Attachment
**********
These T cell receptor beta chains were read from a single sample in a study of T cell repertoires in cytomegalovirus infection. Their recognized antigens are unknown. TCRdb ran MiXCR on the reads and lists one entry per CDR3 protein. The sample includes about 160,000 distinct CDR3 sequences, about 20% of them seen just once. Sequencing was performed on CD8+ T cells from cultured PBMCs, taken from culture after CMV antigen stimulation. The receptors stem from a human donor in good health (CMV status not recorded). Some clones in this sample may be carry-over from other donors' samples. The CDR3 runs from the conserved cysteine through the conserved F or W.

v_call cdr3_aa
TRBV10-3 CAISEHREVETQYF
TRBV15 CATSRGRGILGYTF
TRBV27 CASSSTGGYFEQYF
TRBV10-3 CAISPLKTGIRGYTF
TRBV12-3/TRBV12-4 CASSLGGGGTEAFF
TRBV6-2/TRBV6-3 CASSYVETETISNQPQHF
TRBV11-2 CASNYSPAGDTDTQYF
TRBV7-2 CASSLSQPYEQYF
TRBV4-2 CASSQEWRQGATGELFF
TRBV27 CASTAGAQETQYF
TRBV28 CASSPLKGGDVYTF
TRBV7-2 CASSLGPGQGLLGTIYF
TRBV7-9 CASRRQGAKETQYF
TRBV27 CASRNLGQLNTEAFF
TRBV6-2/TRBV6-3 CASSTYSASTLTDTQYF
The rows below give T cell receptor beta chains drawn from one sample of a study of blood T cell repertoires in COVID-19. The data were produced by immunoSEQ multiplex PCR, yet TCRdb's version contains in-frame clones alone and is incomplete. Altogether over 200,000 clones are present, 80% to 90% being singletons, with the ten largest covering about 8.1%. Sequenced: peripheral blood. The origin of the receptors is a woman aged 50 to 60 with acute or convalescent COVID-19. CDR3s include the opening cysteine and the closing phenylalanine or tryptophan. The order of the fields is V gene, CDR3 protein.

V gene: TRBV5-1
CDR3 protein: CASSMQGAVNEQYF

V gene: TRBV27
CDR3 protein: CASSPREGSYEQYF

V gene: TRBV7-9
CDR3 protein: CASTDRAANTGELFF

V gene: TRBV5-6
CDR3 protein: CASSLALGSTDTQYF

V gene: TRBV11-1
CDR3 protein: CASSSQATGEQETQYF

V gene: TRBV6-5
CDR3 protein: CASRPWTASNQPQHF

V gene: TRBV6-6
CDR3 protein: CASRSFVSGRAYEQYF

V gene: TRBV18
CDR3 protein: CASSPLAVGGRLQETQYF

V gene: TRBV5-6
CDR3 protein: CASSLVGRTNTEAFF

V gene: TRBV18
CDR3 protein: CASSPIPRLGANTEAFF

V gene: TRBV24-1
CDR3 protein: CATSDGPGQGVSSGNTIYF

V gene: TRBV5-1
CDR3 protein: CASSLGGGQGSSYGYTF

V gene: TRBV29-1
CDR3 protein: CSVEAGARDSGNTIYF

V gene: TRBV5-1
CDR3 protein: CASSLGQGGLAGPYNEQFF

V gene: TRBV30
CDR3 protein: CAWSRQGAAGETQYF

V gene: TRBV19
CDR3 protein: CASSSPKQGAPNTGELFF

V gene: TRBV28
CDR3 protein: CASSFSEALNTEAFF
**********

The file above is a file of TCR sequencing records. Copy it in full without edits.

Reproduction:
These T cell receptor beta chains were read from a single sample in a study of T cell repertoires in cytomegalovirus infection. Their recognized antigens are unknown. TCRdb ran MiXCR on the reads and lists one entry per CDR3 protein. The sample includes about 160,000 distinct CDR3 sequences, about 20% of them seen just once. Sequencing was performed on CD8+ T cells from cultured PBMCs, taken from culture after CMV antigen stimulation. The receptors stem from a human donor in good health (CMV status not recorded). Some clones in this sample may be carry-over from other donors' samples. The CDR3 runs from the conserved cysteine through the conserved F or W.

v_call cdr3_aa
TRBV10-3 CAISEHREVETQYF
TRBV15 CATSRGRGILGYTF
TRBV27 CASSSTGGYFEQYF
TRBV10-3 CAISPLKTGIRGYTF
TRBV12-3/TRBV12-4 CASSLGGGGTEAFF
TRBV6-2/TRBV6-3 CASSYVETETISNQPQHF
TRBV11-2 CASNYSPAGDTDTQYF
TRBV7-2 CASSLSQPYEQYF
TRBV4-2 CASSQEWRQGATGELFF
TRBV27 CASTAGAQETQYF
TRBV28 CASSPLKGGDVYTF
TRBV7-2 CASSLGPGQGLLGTIYF
TRBV7-9 CASRRQGAKETQYF
TRBV27 CASRNLGQLNTEAFF
TRBV6-2/TRBV6-3 CASSTYSASTLTDTQYF
The rows below give T cell receptor beta chains drawn from one sample of a study of blood T cell repertoires in COVID-19. The data were produced by immunoSEQ multiplex PCR, yet TCRdb's version contains in-frame clones alone and is incomplete. Altogether over 200,000 clones are present, 80% to 90% being singletons, with the ten largest covering about 8.1%. Sequenced: peripheral blood. The origin of the receptors is a woman aged 50 to 60 with acute or convalescent COVID-19. CDR3s include the opening cysteine and the closing phenylalanine or tryptophan. The order of the fields is V gene, CDR3 protein.

V gene: TRBV5-1
CDR3 protein: CASSMQGAVNEQYF

V gene: TRBV27
CDR3 protein: CASSPREGSYEQYF

V gene: TRBV7-9
CDR3 protein: CASTDRAANTGELFF

V gene: TRBV5-6
CDR3 protein: CASSLALGSTDTQYF

V gene: TRBV11-1
CDR3 protein: CASSSQATGEQETQYF

V gene: TRBV6-5
CDR3 protein: CASRPWTASNQPQHF

V gene: TRBV6-6
CDR3 protein: CASRSFVSGRAYEQYF

V gene: TRBV18
CDR3 protein: CASSPLAVGGRLQETQYF

V gene: TRBV5-6
CDR3 protein: CASSLVGRTNTEAFF

V gene: TRBV18
CDR3 protein: CASSPIPRLGANTEAFF

V gene: TRBV24-1
CDR3 protein: CATSDGPGQGVSSGNTIYF

V gene: TRBV5-1
CDR3 protein: CASSLGGGQGSSYGYTF

V gene: TRBV29-1
CDR3 protein: CSVEAGARDSGNTIYF

V gene: TRBV5-1
CDR3 protein: CASSLGQGGLAGPYNEQFF

V gene: TRBV30
CDR3 protein: CAWSRQGAAGETQYF

V gene: TRBV19
CDR3 protein: CASSSPKQGAPNTGELFF

V gene: TRBV28
CDR3 protein: CASSFSEALNTEAFF